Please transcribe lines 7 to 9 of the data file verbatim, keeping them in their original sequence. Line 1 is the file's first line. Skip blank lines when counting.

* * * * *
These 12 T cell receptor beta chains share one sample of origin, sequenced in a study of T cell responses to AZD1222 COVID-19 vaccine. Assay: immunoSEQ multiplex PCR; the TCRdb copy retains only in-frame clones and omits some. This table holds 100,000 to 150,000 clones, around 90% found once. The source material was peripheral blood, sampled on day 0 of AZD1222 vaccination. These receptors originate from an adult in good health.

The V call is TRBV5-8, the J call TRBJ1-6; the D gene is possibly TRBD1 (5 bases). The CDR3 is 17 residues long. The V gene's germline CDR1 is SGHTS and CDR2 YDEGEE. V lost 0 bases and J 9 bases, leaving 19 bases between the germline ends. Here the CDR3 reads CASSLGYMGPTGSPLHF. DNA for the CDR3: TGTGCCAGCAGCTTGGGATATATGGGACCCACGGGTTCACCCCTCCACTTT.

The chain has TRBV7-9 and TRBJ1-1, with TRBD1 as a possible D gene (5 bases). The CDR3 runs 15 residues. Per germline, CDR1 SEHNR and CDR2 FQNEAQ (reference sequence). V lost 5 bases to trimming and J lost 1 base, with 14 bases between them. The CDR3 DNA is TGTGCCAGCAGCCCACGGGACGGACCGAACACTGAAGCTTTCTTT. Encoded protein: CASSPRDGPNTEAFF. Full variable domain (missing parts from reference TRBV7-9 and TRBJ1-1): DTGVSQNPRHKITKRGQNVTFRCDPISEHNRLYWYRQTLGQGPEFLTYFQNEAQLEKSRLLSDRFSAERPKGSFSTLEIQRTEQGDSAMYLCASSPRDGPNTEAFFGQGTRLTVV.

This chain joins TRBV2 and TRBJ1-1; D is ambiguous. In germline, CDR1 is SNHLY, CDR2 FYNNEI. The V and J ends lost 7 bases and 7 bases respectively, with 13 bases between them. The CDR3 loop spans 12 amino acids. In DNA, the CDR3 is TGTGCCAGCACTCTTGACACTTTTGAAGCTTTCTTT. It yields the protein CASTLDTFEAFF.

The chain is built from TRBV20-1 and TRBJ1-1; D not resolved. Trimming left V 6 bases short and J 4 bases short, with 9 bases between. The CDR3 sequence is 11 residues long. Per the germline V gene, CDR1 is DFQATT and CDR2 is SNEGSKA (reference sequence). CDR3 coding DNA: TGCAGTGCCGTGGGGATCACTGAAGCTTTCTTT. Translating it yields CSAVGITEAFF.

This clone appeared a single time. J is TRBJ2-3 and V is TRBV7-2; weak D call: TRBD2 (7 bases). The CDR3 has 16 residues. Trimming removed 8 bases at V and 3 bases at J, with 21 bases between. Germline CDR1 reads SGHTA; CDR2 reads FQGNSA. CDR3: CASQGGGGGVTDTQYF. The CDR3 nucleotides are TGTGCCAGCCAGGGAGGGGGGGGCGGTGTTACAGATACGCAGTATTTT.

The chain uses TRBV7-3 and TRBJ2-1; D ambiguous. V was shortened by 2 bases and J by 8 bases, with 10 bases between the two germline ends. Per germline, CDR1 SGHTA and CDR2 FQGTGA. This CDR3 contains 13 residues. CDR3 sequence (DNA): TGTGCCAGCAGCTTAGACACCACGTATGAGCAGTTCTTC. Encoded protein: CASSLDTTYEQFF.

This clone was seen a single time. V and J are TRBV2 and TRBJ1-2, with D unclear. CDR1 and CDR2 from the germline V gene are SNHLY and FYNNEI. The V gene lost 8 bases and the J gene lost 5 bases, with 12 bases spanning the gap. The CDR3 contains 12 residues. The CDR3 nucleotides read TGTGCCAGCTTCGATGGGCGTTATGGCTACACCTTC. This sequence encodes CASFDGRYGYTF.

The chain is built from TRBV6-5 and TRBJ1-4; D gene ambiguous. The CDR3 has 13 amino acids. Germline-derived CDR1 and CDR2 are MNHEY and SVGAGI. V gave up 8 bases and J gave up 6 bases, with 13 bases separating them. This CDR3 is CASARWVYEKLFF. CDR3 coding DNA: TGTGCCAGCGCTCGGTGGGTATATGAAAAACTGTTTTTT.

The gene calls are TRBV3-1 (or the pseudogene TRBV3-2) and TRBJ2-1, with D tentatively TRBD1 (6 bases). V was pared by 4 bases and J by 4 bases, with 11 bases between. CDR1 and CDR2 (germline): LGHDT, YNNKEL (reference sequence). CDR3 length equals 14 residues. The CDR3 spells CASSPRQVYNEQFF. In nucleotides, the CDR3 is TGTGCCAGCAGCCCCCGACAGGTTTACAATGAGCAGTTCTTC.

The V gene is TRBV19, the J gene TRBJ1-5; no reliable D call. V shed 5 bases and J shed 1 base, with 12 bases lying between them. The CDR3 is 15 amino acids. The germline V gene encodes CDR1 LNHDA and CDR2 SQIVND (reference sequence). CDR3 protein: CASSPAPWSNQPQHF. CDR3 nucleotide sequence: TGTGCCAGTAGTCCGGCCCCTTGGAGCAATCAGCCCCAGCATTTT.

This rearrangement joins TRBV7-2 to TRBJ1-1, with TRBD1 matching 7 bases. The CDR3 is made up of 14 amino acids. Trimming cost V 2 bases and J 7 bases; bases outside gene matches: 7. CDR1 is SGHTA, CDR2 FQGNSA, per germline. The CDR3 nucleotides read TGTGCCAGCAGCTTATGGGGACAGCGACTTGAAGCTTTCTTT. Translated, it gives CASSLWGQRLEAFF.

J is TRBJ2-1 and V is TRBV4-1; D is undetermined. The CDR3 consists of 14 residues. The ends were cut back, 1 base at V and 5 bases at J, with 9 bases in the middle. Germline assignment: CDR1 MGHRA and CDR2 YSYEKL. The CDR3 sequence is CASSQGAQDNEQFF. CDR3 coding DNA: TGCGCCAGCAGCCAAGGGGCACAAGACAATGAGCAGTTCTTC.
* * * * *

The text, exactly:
The chain uses TRBV7-3 and TRBJ2-1; D ambiguous. V was shortened by 2 bases and J by 8 bases, with 10 bases between the two germline ends. Per germline, CDR1 SGHTA and CDR2 FQGTGA. This CDR3 contains 13 residues. CDR3 sequence (DNA): TGTGCCAGCAGCTTAGACACCACGTATGAGCAGTTCTTC. Encoded protein: CASSLDTTYEQFF.

This clone was seen a single time. V and J are TRBV2 and TRBJ1-2, with D unclear. CDR1 and CDR2 from the germline V gene are SNHLY and FYNNEI. The V gene lost 8 bases and the J gene lost 5 bases, with 12 bases spanning the gap. The CDR3 contains 12 residues. The CDR3 nucleotides read TGTGCCAGCTTCGATGGGCGTTATGGCTACACCTTC. This sequence encodes CASFDGRYGYTF.

The chain is built from TRBV6-5 and TRBJ1-4; D gene ambiguous. The CDR3 has 13 amino acids. Germline-derived CDR1 and CDR2 are MNHEY and SVGAGI. V gave up 8 bases and J gave up 6 bases, with 13 bases separating them. This CDR3 is CASARWVYEKLFF. CDR3 coding DNA: TGTGCCAGCGCTCGGTGGGTATATGAAAAACTGTTTTTT.